11. Honest to God, is this really a libertarian institution? Just imagine the headline: States Can Welch On Their Debts To Sufficiently Disgusting and Unpopular People. (And making laws against sexual feelings, without actual molestation of real children, is looking rather like a gray area given gay rights today.) But here’s a greater danger: if pensions can be canceled on the basis of moral outrage, what’s to be next– canceling pensions for “racists”?

    And these are debts. What’s this twaddle about “taxpayer-funded” pensions? Are these pensions not already-earned compensation for services rendered? Are the services tainted? Would the compensation not have had to be higher if the state didn’t keep part and administer it in old age? (And if it had been higher, would it be capable of being clawed back?) So…why is Reason trying to spin them as some sort of generosity to the state’s contractual counterparty?

    Sure, these are people with disgusting emotions– IF they were appropriately convicted, and Reason is certainly energetic enough in questioning the accuracy of convictions and prosecutions in other areas involving horrific and often sexual behavior, such as rape accusations like those at Duke and Columbia. But either way, populist lawmaking based only on moral outrage strikes me as something to be awfully, awfully careful about.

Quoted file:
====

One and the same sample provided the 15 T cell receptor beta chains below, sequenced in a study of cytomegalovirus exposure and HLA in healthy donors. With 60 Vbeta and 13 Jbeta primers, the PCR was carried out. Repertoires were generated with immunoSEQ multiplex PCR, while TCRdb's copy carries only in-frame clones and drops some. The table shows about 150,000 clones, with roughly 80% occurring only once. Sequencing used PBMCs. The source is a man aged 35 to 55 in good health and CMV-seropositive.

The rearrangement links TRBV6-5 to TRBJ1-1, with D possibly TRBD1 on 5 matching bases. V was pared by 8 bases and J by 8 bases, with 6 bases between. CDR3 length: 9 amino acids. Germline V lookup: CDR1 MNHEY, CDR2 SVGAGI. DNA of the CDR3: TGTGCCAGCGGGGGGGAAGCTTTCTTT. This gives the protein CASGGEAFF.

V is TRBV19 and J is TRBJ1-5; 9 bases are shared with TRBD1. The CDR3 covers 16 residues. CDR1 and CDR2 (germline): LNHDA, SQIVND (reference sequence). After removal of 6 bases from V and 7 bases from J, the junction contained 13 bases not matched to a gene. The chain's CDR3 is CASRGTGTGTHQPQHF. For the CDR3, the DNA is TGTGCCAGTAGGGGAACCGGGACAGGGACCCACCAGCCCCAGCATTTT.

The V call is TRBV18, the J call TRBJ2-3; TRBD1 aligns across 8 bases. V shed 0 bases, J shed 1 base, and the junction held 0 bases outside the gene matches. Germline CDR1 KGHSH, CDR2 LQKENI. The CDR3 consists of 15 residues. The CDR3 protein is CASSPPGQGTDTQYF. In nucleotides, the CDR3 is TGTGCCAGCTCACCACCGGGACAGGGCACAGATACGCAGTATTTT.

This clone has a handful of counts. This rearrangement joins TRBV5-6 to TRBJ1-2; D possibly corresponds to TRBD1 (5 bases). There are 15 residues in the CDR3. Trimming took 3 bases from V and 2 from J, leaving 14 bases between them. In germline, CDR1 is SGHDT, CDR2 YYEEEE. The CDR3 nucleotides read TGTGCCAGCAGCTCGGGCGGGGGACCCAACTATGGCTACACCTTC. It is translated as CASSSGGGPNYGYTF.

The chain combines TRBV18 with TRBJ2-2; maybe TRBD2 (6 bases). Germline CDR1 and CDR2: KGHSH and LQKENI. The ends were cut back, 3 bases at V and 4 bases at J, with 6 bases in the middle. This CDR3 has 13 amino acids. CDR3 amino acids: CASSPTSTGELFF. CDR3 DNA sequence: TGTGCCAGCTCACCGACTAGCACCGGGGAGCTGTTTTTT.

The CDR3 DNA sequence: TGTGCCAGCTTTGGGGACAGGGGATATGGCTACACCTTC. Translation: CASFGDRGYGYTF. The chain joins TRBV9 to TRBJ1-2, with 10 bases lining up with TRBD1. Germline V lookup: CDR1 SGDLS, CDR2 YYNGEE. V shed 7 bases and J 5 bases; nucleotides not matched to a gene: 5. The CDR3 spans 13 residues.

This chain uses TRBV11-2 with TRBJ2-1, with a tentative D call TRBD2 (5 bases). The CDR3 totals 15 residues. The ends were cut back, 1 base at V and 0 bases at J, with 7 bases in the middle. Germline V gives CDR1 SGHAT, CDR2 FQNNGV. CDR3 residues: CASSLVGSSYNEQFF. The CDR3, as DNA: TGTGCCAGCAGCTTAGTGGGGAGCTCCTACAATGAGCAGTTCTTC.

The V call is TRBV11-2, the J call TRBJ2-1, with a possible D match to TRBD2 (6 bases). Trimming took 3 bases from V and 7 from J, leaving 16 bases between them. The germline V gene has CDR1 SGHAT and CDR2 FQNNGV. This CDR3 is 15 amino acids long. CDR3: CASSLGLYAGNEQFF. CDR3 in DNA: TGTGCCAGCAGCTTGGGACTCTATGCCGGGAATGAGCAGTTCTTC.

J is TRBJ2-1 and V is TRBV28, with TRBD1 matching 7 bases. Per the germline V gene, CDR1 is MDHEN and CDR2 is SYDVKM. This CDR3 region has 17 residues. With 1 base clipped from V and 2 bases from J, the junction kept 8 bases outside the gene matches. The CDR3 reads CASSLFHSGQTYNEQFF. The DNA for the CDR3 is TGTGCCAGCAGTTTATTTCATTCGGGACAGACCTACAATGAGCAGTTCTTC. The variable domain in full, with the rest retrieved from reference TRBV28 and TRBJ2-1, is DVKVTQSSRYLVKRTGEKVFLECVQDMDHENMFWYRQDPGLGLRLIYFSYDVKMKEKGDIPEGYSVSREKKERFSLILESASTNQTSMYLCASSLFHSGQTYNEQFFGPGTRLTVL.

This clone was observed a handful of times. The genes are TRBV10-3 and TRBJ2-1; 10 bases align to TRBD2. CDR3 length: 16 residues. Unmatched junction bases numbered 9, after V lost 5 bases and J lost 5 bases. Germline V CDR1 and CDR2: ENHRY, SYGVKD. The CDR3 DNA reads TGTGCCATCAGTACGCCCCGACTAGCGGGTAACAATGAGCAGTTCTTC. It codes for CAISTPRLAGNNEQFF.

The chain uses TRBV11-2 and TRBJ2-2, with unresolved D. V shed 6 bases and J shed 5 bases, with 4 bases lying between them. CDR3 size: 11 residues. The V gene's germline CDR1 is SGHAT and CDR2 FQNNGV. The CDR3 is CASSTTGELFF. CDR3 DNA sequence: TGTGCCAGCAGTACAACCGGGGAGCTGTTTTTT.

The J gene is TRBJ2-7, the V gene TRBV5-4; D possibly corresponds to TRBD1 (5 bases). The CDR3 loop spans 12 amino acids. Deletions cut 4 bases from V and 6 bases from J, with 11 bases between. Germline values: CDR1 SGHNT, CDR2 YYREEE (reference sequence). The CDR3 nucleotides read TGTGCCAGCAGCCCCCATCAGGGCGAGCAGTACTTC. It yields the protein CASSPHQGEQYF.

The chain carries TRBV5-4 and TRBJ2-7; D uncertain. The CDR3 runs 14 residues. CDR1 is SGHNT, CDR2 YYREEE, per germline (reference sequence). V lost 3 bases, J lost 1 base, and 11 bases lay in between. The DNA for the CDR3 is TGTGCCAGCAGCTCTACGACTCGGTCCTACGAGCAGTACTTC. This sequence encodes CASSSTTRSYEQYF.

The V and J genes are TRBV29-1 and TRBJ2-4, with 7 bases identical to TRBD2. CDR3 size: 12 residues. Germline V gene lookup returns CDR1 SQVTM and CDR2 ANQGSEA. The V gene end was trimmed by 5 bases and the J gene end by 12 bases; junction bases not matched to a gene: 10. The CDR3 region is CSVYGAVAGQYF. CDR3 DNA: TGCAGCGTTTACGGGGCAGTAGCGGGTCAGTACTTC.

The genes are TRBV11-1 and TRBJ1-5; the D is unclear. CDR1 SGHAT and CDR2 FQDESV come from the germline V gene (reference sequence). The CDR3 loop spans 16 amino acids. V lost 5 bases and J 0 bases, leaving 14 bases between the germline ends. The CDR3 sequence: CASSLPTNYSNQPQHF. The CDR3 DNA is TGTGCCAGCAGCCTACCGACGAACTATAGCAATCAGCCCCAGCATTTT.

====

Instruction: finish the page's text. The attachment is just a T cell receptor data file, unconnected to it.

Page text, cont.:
1. Sometimes I wonder from some of the comments I read on here if it isn’t just some sort of paranoia that libertarians will be thought of as sympathizers of child rapists if they were consistent on matters such as these.

      But considering libertarians can’t even garner 2% of the vote, I’m not sure what good sacrificing their integrity for this will do… Especially once society progresses beyond the whole paranoia and witch hunts surrounding this subject.

  12. Are these “child pornographers” the new Salem witches?

  13. Good news? You cheer for people losing their retirement savings (and that is what public pensions amount to) over what is essentially a thought crime, without due process? Disgusting as those thoughts are, that is in no way a libertarian position.

    I also suspect that might not survive an equal protection challenge. If people are to be deprived of property, that should required due process; that is, a court of law should order their pension seized, and that should be possible also for professions other than teachers.